Gdeim Izik: the procedure followed has provided all the guarantees of a fair trial

The procedure followed in the case of Gdeim Izik has provided all the guarantees of a fair trial, in particular article 10 of the Universal Declaration of Human Rights, French observers of the Paris-based Association for the Promotion of Fundamental Freedoms (APLF) said Thursday.

In their report on the conditions of the trial presented at a meeting held at the Senate, these observers noted the determination of the Criminal Chamber at Salé’s Court of Appeal, its president, the Public Prosecutor's Office and representatives of the parties to respect the principles and the rules of a fair trial.

These observers, who attended all the hearings at the Criminal Chamber, said that this was an out-of-the-ordinary trial with regards to the circumstances that triggered the prosecution, noting that the equanimity of the magistrates and the high sense of their mission have made this procedure a fair trial.

At the end of the trial, these observers have found that the conditions for a fair trial had been met during a difficult procedure marked by numerous incidents.

They also pointed out that the President of the Criminal Chamber asked the questions alone after consulting with his colleagues, noting that he showed neutrality and benevolence towards the accused.

The defendants' lawyers spoke out freely and some of them tried to provoke incidents at the hearings, said the report, noting that the defendants were regularly informed about the developments of the trial, in accordance with the provisions of the Moroccan Code of Criminal Procedure.

Observers pointed out that some of the accused who are familiar with Arabic have been assisted by interpreters, at their request or on a proposal from the Court, to enable them to fully understand the charges, the questions asked by the Court and to avoid being disadvantaged.

The report also recalls that at the beginning of the proceedings, the Defence requested a medical expertise to investigate any alleged torture of violence at the time of their arrest in 2010, adding that the Court agreed to this request and the expertise was carried out by three professors of the Avicennes hospital in Rabat.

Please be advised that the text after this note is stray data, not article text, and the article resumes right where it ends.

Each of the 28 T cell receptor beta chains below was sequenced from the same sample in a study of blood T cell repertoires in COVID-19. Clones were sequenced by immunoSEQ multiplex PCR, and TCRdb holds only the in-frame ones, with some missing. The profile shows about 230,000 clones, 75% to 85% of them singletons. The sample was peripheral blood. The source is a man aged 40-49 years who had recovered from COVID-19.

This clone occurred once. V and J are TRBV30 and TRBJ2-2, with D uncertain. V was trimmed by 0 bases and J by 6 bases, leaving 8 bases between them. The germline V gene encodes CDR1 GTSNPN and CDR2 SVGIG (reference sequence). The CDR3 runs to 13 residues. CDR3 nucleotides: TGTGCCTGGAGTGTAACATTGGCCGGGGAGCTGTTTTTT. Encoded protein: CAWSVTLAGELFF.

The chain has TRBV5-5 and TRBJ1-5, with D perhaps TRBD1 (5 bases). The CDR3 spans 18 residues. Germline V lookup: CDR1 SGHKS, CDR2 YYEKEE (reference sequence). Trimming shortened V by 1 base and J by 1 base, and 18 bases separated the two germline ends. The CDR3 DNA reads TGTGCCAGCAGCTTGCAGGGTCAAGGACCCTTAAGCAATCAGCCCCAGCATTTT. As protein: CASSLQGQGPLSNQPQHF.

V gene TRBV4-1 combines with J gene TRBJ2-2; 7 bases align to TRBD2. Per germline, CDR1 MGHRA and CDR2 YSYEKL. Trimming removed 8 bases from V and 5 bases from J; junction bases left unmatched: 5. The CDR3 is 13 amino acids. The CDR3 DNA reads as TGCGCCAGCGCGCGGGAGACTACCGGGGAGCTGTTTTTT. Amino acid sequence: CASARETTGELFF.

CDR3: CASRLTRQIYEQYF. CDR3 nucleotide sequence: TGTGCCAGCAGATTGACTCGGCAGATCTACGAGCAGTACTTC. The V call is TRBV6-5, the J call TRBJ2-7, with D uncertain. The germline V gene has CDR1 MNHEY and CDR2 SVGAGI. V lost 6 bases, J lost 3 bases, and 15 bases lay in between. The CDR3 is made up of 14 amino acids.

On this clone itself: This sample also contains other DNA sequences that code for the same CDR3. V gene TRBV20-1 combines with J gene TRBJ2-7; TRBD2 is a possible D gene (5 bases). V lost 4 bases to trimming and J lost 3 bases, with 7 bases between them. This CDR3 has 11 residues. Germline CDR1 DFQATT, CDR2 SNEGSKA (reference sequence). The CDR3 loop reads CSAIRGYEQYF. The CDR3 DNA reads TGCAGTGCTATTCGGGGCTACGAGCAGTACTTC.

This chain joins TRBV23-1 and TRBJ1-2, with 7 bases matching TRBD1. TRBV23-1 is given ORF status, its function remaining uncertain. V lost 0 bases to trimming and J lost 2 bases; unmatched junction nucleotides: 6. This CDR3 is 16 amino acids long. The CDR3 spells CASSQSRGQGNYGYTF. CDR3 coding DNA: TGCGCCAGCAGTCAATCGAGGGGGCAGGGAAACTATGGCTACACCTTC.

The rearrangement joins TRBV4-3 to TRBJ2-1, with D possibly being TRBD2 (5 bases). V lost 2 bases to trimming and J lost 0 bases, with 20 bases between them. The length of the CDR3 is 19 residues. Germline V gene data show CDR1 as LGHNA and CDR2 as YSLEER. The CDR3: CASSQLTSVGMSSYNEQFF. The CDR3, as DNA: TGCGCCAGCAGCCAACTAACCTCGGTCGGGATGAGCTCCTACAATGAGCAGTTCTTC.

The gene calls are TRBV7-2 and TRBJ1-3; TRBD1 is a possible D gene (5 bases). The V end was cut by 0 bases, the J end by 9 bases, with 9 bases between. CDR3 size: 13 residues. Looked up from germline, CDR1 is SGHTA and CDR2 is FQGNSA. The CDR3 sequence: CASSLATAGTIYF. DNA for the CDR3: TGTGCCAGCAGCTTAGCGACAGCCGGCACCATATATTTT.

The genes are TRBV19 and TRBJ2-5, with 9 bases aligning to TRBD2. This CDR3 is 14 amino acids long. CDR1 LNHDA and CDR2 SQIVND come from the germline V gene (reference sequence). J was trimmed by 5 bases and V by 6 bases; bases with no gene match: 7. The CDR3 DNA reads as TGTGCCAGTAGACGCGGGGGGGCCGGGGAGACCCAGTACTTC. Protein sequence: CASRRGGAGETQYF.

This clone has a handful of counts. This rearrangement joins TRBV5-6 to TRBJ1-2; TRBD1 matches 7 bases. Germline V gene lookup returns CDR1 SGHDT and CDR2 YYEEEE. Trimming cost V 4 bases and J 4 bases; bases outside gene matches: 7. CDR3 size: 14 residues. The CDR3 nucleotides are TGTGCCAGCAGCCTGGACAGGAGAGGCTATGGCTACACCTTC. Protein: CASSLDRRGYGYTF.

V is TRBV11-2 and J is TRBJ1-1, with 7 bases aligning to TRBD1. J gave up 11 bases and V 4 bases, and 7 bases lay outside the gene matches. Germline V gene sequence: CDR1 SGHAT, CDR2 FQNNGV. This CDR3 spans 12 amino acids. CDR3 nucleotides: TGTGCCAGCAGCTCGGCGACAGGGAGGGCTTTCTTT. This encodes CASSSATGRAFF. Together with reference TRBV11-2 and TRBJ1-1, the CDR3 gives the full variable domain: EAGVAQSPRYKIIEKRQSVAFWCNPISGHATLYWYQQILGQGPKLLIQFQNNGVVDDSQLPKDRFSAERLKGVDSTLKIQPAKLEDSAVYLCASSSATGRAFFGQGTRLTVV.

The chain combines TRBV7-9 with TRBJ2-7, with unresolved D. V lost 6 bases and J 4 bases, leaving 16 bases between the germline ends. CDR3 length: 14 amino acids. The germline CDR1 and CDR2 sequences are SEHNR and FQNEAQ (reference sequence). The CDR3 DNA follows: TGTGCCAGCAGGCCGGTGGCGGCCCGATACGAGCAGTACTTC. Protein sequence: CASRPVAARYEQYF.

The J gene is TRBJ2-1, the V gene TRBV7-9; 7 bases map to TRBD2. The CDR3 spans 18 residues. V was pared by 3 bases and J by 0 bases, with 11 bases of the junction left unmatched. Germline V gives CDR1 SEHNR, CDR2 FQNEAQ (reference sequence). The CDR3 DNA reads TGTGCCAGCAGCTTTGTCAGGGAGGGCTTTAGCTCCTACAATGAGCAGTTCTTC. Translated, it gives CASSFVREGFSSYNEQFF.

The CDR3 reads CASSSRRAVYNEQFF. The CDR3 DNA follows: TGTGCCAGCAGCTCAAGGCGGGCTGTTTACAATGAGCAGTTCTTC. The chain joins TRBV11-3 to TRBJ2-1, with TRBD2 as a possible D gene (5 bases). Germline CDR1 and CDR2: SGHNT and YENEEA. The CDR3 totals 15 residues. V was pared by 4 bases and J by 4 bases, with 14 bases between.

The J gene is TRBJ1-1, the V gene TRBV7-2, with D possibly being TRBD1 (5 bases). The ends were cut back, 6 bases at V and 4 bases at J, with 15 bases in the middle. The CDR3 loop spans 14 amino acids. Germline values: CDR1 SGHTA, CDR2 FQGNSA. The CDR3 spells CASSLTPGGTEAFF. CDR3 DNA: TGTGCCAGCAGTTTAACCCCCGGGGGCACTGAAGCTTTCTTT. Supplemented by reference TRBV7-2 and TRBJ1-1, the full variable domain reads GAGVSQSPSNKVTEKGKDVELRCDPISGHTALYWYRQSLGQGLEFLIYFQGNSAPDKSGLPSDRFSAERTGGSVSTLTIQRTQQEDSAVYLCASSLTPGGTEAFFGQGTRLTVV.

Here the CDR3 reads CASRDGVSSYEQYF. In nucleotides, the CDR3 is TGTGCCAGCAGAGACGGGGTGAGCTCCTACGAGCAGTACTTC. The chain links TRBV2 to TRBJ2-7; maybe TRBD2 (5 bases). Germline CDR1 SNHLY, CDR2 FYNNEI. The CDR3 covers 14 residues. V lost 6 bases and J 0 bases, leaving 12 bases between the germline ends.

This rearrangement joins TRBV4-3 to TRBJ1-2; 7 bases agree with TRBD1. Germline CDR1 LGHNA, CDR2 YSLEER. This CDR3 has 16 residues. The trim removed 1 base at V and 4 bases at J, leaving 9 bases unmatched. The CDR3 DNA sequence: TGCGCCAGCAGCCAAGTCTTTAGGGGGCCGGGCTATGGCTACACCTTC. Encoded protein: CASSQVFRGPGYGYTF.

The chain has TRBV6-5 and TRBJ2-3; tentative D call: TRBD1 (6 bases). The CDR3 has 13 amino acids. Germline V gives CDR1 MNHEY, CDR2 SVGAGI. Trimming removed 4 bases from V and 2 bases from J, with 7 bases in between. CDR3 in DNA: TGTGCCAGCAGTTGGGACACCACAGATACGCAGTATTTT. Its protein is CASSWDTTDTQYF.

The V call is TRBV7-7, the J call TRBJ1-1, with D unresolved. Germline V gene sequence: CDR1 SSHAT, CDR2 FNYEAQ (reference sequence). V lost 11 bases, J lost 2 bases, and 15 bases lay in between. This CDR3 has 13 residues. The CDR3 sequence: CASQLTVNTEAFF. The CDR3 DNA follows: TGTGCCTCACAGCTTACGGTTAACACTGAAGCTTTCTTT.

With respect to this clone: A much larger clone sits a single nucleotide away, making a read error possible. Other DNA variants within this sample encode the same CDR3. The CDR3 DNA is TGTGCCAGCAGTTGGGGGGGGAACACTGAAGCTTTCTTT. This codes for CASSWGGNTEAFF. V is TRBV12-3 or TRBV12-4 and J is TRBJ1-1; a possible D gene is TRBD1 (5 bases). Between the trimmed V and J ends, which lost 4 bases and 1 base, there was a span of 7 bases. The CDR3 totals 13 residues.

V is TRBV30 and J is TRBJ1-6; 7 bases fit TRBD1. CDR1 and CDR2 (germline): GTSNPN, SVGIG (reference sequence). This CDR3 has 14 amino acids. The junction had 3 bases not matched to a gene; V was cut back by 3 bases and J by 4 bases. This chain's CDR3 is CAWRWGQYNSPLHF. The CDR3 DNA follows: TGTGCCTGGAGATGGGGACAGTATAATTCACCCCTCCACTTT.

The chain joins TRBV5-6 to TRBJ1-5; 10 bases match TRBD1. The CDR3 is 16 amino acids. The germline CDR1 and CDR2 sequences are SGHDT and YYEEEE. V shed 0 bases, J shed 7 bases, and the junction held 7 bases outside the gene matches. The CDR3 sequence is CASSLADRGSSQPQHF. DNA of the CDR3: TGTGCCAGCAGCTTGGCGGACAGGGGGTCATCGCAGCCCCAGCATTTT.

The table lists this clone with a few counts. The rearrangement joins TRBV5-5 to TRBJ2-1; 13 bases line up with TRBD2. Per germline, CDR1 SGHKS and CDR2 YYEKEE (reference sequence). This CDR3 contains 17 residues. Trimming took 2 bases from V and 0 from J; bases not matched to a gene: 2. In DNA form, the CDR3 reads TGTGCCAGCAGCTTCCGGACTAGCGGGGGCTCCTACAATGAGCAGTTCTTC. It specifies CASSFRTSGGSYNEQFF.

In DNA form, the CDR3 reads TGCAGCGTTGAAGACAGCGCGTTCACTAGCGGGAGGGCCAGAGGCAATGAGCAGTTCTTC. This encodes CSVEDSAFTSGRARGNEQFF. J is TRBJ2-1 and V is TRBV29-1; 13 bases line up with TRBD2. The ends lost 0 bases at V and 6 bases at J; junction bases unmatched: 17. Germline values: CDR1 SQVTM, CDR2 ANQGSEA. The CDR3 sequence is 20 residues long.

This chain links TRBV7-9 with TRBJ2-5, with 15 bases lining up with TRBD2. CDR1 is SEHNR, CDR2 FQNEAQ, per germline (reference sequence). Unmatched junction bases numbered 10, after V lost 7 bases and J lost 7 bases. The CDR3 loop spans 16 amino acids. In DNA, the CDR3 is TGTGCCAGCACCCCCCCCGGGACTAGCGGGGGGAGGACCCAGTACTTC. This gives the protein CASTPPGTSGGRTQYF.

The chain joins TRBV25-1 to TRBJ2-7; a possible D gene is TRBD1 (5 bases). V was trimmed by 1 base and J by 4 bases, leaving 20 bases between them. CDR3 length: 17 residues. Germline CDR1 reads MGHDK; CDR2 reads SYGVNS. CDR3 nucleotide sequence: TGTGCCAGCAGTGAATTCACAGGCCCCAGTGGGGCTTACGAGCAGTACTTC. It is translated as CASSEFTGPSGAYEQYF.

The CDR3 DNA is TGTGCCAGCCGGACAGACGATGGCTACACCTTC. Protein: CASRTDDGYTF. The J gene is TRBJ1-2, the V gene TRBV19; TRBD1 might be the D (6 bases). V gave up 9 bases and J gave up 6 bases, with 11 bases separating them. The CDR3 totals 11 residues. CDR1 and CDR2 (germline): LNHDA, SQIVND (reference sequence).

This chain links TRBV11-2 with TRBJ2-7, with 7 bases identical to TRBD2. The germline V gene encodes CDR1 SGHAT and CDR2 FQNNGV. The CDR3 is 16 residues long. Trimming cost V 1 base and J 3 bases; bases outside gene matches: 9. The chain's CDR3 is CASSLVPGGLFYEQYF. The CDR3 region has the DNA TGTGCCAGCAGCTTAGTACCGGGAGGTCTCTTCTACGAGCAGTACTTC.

Speaking at the meeting, APLF President, Michel de Guillenchmidt, who was part of the Association's observer delegation, said the trial was conducted with "courage, determination and independence.”

He also said that foreign observers were pleased to be able to attend the trial.

For his part, Mathieu Cardon, APLF Secretary-General, said that the members of the Association attended a fair trial, underlining “the independence and impartiality” of the Court.

The APLF observer delegation, which included lawyers, magistrates, academics and experts, attended all the hearings of the trial.

The suspects were tried for the first time before a military court in Feb. 2013 but following the Moroccan military judiciary reform (July 2015) and under which civilians could no longer stand trials in military courts, the cassation court decided to refer this case to a civil court for suspects' re-trial.

The Criminal Chamber of Salé’s Appeal Court gave verdicts ranging from two years to life sentence against the accused in the events related to the dismantling of the Gdeim Izik camp.

The Gdeim Izik events left 11 killed and 70 wounded among the security forces, as well as 4 injured among civilians.


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